For the purposes of this limit, Google Cloud does not consider the size of the range's netmask. It only counts the number of alias IP ranges assigned to all VMs in the network.

In addition to this quota, there is a per-VM limit on the number of alias IP ranges per network interface.

Quota name:
ALIASES_PER_NETWORK_GLOBAL

Subnet IP ranges
Primary IP ranges per subnet 1 Each subnet must have exactly one primary IP range (CIDR block). This range is used for VM primary internal IP addresses, VM alias IP ranges, and the IP addresses of internal load balancers. This limit cannot be increased.
Maximum number of secondary IP ranges per subnet 30 Optionally, you can define up to thirty secondary CIDR blocks per subnet. These secondary IP ranges can only be used for alias IP ranges. This limit cannot be increased.
Maximum number of subnet IP ranges (primary and secondary) 300

The total number of primary and secondary subnet IP ranges assigned to all subnets in a VPC network.

Quota name:
SUBNET_RANGES_PER_NETWORK

Maximum number of source tags per firewall rule 30 The maximum number of network tags that you can specify as source tags when creating an ingress firewall rule. This limit cannot be increased.
Maximum number of target tags per firewall rule 70 The maximum number of network tags that you can specify as target tags when creating an egress or ingress firewall rule. This limit cannot be increased.
Maximum number of source service accounts per firewall rule 10 The maximum number of source service accounts that you can specify when creating an ingress firewall rule. This limit cannot be increased.
Maximum number of target service accounts per firewall rule 10 The maximum number of target service accounts that you can specify when creating an egress or ingress firewall rule. This limit cannot be increased.
Maximum number of source ranges per firewall rule 256 The maximum number of source IP ranges that you can specify when creating an ingress firewall rule. This limit cannot be increased.
Maximum number of destination ranges per firewall rule 256 The maximum number of destination IP ranges that you can specify when creating an egress firewall rule. This limit cannot be increased.
Internal load balancing
Maximum number of forwarding rules for:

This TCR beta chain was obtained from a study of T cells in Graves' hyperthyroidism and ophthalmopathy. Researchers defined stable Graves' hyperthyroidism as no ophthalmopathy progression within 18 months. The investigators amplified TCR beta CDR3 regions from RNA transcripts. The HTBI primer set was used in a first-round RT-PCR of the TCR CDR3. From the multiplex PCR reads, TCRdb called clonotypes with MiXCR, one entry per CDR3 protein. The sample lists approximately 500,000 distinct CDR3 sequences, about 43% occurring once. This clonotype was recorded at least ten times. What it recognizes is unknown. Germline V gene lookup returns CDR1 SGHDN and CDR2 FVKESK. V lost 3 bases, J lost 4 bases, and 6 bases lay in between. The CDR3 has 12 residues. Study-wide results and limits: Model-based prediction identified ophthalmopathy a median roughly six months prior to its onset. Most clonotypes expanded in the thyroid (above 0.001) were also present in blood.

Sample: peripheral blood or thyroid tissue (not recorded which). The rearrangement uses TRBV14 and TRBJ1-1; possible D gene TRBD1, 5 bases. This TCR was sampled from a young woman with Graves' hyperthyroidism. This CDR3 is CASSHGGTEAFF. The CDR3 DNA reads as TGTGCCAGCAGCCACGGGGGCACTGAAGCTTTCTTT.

• Internal TCP/UDP Load Balancing
  • Internal HTTP(S) Load Balancing
75

The maximum number of forwarding rules for internal load balancers.

This limit applies to the total number of forwarding rules for internal load balancing; it does not apply to each region individually.

If your network uses VPC Network Peering to connect to other networks, see VPC Network Peering limits.

Quota name:
INTERNAL_FORWARDING_RULES_PER_NETWORK

Protocol forwarding
Maximum number of forwarding rules for internal protocol forwarding 50

The maximum number of forwarding rules for internal protocol forwarding.

This limit applies to the total number of forwarding rules for internal protocol forwarding; it does not apply to each region individually.

If your network uses VPC Network Peering to connect to other networks, see VPC Network Peering limits.

Quota name:
INTERNAL_FORWARDING_RULES_WITH_TARGET_INSTANCE_PER_NETWORK

VPC Network Peering limits

The following limits apply to VPC networks connected by using VPC Network Peering. Each limit applies to a peering group, which is a collection of VPC networks that are directly peered to each another. From the perspective of a given VPC network, it and all of its peer networks are in one peering group. Peering groups do not include the peers of peer networks.

These limits can sometimes be increased. Contact your Google Cloud sales team if you have questions about increasing them.

Item Limit Notes
Peering group
Maximum number of connections to a single VPC network 25 The maximum number of networks that can connect to a given VPC network using VPC Network Peering.
Maximum number of subnet routes in a peering group No separate restriction The number of subnet routes that can be exchanged is limited by the maximum number of subnet IP ranges (primary and secondary) per peering group, described later in this document.
Maximum number of static routes in a peering group 300 The maximum number of static routes that can be exchanged among networks in a peering group when importing and exporting custom routes. Google Cloud prevents you from creating a peering connection to a network if that would cause the peering group to exceed this limit.
Maximum number of dynamic routes in a peering group 300 The maximum number of dynamic routes that Cloud Routers can apply to all networks of a peering group when importing and exporting custom routes. If the number of dynamic routes exceeds this limit, Google Cloud adjusts how it imports dynamic routes for a given network: